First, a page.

The ((Re))-Reflecting Realities group then presented their reporting work, analyzing and assessing Austrian textbooks from anti-racist and anti-colonial perspectives to uncover unrepresentative content of the African continent. The ((Re))-Reflecting Realties team found in their assessment of various Austrian textbooks that while efforts for more multifaceted representation were seen in some books, the majority of the analyzed books provided limited positive examples of the African continent. The presenters then explained that they do not deny the existence of problems within regions of Africa however, the lack of positive African representation in school books creates an incomplete and inaccurate picture of the African continent. The team also discovered very little information regarding the African perspective, especially for resistance movements against enslavement. Textbooks also failed to contextualize the Austro-Hungarian role in African colonialism and provided limited information regarding African economic and trade relations before colonization. The presenters then provided multiple examples from Austrian textbooks that supported these conclusions. For instance, many textbooks reproduced discriminatory terms, incorrectly represented African pre-colonial history, or provided visual representations of Africans that reinforced racist stereotypes. Particularly, photos of Africans placed in textbooks provided one-dimensional outlooks on Africa and limited students' comprehensive understanding of the African continent and its multifaceted history. Overall, the AEWTASS presentation concluded that there is an “urgent need for a (more) differentiated presentation of the African continent, countries, and Black people on the African continent and in the diaspora.”
Unadequate and rascist narratives in Austria school textbooks and media
Following the insightful presentation by the AEWTASS team, the event shifted towards a panel discussion. Vanessa Spanbauer, a member of the AEWTASS team, opened the panel with further details about AEWTASS' work and why the organization is so imperative. Vanessa mentioned that “Austria also needs to acknowledge that the image of Africa that the media but also that textbooks and the educational systems portrays is inadequate. It is not the full image.” Vanessa Spanbauer explained that these issues not only affect Black people but also Austrian society because when a portrayal of a group of people is unfit, this will inevitably lead to discriminatory societal effects. Dr. Sonia Zaafrani, chairperson for the Initiative for a Discrimination-Free Education System (IDB), explained that IDB sees every year cases of discrimination in educational settings and that the teachers are ignorantly dealing with these problems of racism and inequality. This brings up the question of what discrimination in schools means for the children directly affected but also for the children that learn that this behavior is tolerated. Mag. Raphael Nagy, of the publishing company Hölzel Verlag GmbH, described the creation of an Austrian school textbook. This was followed by Mag. Jan Sisko, of the Federal Ministry of Education, Science, and Research, depicting the Austrian government's role in creating school curricula and materials. Their statements invoked questions from the audience about how textbooks that contain explicitly racist material are approved and who contributes to this process. Dr. Faith Mkwesha, a board member of the European Network Against Racism, addressed that Austria should be lucky to have AEWTASS because the team offers expertise and solutions. “The ministry should engage with them”, so she added. Diversity should be viewed as a strength, as a multitude of experiences and knowledge can create more inclusive representation in Austrian school systems.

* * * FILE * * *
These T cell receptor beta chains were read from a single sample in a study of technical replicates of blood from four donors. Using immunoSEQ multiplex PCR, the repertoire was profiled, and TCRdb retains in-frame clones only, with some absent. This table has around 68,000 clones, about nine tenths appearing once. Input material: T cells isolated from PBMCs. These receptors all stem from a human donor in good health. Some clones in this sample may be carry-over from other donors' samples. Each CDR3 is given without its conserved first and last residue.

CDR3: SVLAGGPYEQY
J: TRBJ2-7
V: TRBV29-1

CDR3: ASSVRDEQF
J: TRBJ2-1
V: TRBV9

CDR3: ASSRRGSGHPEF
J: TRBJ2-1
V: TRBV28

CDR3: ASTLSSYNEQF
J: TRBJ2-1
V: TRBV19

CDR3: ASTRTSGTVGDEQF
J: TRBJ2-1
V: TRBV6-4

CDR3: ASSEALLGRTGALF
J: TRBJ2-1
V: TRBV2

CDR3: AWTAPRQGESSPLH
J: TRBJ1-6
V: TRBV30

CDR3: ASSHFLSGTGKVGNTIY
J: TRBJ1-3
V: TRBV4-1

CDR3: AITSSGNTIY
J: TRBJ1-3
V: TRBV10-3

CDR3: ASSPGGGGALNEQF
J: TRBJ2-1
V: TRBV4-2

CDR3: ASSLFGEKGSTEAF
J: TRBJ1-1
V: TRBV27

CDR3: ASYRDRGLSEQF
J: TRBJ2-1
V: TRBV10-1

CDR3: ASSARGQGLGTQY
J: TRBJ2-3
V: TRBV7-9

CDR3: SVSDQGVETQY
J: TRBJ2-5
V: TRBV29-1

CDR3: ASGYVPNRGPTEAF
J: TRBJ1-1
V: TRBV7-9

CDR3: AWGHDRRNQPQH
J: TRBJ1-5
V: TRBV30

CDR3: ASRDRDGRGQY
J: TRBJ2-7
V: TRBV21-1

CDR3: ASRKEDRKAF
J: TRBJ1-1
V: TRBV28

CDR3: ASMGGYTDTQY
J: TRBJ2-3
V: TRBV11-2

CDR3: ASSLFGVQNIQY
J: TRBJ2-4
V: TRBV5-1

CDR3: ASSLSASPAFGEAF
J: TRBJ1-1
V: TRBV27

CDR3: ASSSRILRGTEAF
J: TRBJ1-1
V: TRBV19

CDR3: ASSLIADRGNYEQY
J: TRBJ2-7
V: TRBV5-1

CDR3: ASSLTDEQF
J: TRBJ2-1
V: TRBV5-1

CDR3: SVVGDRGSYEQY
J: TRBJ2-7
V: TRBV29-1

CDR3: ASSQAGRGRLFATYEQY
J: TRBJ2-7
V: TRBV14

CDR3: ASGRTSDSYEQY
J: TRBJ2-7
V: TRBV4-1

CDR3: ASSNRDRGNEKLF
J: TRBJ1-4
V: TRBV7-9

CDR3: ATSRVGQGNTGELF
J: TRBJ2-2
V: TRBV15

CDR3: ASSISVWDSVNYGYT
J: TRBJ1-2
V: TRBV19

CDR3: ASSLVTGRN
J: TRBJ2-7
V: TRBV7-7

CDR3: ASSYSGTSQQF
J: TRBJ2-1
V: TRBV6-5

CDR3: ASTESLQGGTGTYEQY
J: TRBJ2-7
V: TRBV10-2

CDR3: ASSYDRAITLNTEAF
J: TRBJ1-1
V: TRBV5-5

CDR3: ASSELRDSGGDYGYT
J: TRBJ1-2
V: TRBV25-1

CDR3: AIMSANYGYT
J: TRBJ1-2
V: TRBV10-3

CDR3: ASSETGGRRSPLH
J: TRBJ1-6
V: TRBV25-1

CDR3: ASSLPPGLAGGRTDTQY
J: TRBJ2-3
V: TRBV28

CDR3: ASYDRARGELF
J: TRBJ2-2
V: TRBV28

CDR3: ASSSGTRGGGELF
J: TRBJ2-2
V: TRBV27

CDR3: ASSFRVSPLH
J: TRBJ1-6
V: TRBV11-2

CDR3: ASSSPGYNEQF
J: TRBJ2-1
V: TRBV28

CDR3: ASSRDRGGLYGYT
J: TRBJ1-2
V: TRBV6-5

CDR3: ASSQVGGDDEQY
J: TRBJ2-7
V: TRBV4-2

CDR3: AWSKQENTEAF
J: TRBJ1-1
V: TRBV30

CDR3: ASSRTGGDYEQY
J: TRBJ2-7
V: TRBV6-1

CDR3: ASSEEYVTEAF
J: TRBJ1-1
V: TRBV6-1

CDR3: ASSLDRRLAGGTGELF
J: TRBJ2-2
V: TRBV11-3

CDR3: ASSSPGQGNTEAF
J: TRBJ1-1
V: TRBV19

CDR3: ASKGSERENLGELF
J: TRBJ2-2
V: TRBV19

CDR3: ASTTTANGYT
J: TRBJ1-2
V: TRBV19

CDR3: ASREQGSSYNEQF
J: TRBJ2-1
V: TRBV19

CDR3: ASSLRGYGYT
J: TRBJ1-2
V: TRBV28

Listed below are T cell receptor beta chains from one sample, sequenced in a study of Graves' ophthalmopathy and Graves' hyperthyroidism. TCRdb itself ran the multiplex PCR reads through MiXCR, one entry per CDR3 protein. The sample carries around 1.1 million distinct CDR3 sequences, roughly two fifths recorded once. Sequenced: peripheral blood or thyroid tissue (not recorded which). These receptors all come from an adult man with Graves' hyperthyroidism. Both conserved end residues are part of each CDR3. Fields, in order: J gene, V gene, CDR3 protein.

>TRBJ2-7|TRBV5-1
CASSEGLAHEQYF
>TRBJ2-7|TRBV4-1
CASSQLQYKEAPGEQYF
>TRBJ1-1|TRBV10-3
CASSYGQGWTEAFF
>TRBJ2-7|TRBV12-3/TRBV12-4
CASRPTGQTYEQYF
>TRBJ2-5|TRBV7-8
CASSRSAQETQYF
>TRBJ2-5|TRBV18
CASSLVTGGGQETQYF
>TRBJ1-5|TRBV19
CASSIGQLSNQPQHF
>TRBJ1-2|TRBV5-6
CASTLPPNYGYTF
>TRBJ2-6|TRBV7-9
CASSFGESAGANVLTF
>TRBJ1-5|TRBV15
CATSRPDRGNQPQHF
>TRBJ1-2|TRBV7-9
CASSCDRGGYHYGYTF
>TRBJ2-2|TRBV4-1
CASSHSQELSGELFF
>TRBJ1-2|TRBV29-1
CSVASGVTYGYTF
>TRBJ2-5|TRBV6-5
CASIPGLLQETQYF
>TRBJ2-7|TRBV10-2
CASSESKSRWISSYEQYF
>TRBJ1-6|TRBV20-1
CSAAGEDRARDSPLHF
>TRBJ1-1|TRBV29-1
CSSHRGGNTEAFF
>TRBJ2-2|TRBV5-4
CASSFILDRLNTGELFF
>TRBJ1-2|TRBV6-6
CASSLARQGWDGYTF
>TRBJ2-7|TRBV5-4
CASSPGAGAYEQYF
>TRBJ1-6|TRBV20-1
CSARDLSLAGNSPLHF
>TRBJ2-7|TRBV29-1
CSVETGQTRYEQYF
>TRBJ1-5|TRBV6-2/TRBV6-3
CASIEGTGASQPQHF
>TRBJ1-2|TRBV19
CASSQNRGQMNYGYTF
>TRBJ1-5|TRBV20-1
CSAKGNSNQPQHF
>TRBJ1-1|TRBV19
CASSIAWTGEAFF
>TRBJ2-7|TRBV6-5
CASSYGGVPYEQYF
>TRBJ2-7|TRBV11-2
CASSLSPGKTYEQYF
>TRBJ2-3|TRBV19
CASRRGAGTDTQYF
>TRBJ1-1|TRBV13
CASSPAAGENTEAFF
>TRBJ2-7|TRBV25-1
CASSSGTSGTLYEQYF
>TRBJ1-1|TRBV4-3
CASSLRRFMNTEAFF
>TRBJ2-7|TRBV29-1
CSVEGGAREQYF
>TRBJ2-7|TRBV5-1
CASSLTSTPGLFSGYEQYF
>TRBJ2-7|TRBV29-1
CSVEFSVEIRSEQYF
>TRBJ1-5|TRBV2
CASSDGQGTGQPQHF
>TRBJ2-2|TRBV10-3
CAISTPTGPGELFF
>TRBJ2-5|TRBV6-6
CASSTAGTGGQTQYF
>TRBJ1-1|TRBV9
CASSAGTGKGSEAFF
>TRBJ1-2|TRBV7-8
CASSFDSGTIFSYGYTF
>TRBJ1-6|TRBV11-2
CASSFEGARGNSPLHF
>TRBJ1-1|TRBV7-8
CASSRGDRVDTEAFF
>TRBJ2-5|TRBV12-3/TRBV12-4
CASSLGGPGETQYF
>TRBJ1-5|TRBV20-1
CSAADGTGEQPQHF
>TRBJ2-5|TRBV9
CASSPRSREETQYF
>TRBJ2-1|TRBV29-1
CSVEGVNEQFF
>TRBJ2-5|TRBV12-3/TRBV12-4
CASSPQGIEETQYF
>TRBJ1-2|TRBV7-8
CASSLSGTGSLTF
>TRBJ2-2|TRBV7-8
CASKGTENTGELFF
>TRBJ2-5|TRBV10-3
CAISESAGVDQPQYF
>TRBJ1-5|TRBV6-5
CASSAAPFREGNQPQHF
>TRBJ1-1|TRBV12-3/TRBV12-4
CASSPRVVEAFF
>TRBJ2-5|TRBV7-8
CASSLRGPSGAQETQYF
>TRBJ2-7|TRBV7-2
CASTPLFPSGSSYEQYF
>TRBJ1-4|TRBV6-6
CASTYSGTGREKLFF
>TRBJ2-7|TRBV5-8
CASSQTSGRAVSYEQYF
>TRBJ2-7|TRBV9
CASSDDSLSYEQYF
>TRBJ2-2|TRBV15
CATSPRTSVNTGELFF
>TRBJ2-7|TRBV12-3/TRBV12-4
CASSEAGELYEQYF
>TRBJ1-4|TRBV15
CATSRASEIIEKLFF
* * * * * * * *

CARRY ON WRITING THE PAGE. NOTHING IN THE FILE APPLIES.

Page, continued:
Then, students who recently graduated from the Austrian school system explained their experiences. In their school much of African history was reduced to Africa’s exploitation and colonization. A dominent European perspective left Africa's cultures, histories and economies out of the narrative.
AEWTASS has tried to address these issues within the Austrian school system and provide solutions for students and educators. While AEWTASS has reached a large audience and provided meaningful workshops, more work is still needed to address these systemic issues. Racist depictions of Africans and the African continent in school, not only affects children but also inevitably affects society as a whole. Students who learn a more multifaceted outlook of the African continent will be better equipped to serve as compassionate leaders for a more inclusive Austria.
To learn more about AEWTASS and the organization’s programs, please visit their website.